The resonant circuit or regulator 2 includes an inductor 16 connected in series with capacitor 17, with the series path connected across the output terminals 14 and 15 of inverter 1. The output terminals 33 and 34 of the whole converter arrangement across which load 3 is connected are the same as the terminals of capacitor 17. As is known, an LC series resonant circuit is characterized by a transfer function of frequency in the form of a field centered around the resonance frequency. If the AC signal applied to the input of regulator 2 has a frequency that varies in a band close to the resonance frequency of the LC circuit, the amplitude of the AC voltage supplied at output terminals 33 and 34 is dependent upon the frequency of the input from terminals 14 and 15 of inverter 1. In other words, if the frequency at which inverter 1 is being driven by control circuit 5 is close to the resonance frequency of regulator 2, the output voltage at terminals 33 and 34 may be varied, to overcome variation in the DC input voltage, by changing the frequency of the alternate signals at outputs 35 and 36 of control circuit 5. A specific example is shown in the chart of FIG. 5 for a 40 KW inverter circuit supplied with a DC input of 3 KV and with the resonant frequency of regulator 2 set at 1200 Hz, for both no load and full load conditions.
Variations in the level of the output voltage supplied to load 3 during operation are registered by the level detector circuit 4. This detector may be coupled to load 3 in any appropriate manner, e. g., directly connected in parallel with the load or by inductive coupling. When a variation from the predetermined desired level of the load supply is detected, circuit 4 supplies a signal representing the amount and direction of variation to control circuit 5 which varies the frequency at which circuit 5 alternately actuates thyristors 8 and 10. The frequency of the square wave output signal from inverter 1 is shifted so that the output voltage from regulator 2 is varied in a direction to restore the desired voltage level supplied to load 3. Thus the inverter arrangement of FIG. 1 automatically varies the level of the AC voltage supplied to the load to compensate for variations in the DC voltage input or for variations in the load itself. It is also to be noted that inductors 12 and 13 are useful for increasing the off-time, i. e. non-conducting time, of thyristors 8 and 10.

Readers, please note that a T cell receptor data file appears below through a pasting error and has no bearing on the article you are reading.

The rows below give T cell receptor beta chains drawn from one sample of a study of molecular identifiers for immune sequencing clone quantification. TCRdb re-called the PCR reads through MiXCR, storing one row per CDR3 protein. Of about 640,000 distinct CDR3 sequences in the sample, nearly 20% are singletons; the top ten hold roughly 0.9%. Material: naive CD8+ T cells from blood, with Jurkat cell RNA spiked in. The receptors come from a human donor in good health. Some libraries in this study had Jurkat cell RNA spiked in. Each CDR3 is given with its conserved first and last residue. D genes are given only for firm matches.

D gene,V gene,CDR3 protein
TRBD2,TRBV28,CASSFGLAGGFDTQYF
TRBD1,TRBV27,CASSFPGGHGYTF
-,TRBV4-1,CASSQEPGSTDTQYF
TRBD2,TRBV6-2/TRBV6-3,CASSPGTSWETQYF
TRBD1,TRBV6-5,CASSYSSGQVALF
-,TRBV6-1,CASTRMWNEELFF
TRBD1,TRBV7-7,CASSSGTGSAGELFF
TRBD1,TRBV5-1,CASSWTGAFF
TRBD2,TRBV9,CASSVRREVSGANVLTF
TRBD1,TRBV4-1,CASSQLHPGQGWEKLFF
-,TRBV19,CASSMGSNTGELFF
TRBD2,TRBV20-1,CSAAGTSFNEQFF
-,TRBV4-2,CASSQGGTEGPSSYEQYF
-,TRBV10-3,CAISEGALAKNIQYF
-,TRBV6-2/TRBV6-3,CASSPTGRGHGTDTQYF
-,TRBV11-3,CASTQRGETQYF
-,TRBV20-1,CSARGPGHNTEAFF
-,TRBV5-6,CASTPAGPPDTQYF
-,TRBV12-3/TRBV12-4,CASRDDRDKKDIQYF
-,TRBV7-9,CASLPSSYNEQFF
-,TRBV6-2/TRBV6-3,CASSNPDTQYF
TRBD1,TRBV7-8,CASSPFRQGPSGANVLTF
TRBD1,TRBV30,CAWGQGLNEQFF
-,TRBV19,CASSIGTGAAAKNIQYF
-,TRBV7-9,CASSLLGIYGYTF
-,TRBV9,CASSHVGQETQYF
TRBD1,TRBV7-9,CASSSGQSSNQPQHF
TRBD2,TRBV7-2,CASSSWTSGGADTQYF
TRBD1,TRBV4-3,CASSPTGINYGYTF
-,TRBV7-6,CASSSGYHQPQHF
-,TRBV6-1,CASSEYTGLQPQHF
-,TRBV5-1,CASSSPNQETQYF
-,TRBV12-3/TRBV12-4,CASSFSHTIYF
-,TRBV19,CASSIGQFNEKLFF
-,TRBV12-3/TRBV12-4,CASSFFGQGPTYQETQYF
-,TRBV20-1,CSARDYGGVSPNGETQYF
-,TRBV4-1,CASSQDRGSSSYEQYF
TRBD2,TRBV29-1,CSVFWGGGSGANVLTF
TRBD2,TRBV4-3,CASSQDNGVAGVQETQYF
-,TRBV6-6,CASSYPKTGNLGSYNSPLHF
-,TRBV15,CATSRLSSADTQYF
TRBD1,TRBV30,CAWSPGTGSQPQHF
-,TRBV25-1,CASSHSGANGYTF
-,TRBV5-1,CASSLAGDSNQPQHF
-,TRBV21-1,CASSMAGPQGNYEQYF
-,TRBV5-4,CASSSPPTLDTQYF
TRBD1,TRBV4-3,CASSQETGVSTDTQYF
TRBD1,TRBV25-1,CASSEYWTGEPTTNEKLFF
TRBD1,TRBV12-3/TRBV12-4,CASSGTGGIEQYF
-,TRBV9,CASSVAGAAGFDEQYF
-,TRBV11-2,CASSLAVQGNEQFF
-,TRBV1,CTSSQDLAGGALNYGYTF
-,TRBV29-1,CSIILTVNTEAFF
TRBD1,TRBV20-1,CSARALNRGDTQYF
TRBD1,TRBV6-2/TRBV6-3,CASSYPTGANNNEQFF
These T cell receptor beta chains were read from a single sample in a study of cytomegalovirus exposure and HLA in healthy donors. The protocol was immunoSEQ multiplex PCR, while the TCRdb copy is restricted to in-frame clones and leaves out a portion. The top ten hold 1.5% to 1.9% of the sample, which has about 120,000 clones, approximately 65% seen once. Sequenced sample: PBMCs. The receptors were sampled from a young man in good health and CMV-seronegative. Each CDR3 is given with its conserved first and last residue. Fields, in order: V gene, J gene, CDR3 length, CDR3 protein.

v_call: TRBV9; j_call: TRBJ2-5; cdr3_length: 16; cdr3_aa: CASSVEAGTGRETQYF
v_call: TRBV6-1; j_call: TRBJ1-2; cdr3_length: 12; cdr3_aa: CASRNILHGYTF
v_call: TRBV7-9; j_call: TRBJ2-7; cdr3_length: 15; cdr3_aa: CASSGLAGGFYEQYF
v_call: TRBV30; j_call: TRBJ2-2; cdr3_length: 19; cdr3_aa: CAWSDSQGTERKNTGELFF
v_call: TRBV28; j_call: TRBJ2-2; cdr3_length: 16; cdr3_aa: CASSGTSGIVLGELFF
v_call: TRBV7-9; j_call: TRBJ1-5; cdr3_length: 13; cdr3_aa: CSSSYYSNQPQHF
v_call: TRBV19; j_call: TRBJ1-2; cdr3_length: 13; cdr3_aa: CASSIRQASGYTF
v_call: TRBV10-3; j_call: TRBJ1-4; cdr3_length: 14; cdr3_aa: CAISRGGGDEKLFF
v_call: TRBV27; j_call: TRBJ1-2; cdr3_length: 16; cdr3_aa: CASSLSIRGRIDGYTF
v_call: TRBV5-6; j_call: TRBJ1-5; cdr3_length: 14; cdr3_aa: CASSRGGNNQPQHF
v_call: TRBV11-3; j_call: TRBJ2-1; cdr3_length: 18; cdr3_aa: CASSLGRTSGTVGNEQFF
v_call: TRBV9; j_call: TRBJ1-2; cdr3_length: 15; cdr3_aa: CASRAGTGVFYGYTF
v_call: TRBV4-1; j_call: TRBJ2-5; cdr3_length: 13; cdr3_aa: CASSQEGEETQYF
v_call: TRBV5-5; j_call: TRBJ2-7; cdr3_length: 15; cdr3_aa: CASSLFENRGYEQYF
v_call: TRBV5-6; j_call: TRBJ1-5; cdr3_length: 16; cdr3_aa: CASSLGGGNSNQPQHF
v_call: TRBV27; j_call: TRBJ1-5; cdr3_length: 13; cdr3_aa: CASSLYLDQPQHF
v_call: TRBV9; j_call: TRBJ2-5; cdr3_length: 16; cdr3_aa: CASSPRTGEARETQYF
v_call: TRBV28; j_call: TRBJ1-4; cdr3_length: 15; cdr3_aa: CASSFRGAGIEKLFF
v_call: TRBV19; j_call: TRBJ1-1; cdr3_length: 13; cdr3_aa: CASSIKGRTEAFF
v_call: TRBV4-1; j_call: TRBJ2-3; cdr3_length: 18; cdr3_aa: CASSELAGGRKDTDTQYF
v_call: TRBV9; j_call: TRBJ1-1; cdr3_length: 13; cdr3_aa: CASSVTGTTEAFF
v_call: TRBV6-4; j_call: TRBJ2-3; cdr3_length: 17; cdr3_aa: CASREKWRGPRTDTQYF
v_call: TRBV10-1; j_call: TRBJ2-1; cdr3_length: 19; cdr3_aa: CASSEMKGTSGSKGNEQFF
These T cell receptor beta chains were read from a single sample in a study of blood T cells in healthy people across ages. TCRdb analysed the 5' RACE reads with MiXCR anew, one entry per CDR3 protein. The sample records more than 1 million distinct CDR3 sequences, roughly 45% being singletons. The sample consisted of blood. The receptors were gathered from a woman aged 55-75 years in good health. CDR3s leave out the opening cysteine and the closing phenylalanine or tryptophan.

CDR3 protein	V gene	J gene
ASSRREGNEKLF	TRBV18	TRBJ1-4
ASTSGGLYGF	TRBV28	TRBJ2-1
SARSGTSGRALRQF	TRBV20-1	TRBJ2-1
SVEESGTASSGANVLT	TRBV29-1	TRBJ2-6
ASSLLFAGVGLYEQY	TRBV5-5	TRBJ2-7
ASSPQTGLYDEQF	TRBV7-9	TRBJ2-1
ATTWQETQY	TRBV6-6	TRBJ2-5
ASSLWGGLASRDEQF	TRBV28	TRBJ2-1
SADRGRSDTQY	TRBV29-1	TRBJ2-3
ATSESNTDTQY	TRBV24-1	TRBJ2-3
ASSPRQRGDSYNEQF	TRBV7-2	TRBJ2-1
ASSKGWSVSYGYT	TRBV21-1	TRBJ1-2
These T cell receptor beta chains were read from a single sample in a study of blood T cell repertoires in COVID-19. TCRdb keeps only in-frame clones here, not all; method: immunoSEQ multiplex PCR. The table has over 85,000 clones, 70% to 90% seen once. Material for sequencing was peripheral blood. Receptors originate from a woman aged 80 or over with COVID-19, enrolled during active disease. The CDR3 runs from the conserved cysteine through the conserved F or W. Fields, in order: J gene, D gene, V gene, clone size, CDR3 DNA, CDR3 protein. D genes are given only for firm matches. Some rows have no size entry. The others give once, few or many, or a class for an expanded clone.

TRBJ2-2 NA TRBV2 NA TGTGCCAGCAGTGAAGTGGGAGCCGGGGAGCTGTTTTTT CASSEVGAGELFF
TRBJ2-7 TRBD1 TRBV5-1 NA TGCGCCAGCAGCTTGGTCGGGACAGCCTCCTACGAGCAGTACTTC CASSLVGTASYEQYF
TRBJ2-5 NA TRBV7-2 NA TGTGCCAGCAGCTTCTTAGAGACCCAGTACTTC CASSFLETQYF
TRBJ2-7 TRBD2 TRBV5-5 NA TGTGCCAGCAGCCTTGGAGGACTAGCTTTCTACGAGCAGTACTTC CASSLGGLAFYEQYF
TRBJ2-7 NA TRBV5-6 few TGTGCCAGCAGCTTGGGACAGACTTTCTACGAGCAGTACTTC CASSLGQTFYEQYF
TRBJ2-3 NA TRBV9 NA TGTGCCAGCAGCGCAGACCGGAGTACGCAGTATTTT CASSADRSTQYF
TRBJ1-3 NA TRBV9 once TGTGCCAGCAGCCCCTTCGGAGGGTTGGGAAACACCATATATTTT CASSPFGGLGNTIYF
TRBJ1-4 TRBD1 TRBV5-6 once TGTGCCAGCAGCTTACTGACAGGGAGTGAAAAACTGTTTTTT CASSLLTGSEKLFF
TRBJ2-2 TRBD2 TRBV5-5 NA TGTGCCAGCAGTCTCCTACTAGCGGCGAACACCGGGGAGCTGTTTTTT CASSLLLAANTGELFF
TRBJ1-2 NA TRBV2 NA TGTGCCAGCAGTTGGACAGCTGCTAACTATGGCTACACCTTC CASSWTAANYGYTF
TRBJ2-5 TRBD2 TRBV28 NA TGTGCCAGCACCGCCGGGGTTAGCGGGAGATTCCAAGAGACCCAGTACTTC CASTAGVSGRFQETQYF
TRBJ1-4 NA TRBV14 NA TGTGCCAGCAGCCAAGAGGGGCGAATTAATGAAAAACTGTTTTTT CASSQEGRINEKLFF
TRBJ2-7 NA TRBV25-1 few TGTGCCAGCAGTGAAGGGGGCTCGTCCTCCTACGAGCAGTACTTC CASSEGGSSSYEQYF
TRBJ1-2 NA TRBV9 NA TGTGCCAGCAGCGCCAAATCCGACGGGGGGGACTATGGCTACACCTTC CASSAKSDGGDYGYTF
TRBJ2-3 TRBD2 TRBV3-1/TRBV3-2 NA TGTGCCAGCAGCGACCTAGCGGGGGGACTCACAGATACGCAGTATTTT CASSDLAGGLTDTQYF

FIG. 2 shows a static converter arrangement similar to that of FIG. 1 but modified to be used as a static transformer for converting an input DC voltage to an output DC voltage of another level. For ease of comparison, corresponding elements in FIG. 2 are given the same reference as in FIG. 1. Thus references 1 and 2 designate an inverter circuit and an LC series resonant regulator identical in construction and interconnection to those elements in FIG. 1. However, connected across the output terminals of regulator 2 is the primary winding of a coupling transformer 18, which thus receives the AC output voltage from the inverter 1 through regulator 2. The secondary winding of transformer 18 is connected to the input of full wave rectifier device 19 which is shown as comprising diodes 20, 21, 22, and 23 connected in conventional bridge configuration. Rectifier 19 supplies at its output a DC voltage to a conventional smoothing or filter circuit 24 which consists of inductor 25 and capacitor 26. The load 3 is then connected across output terminals 41 and 42 of filter 24 with detector 4 coupled to load 3.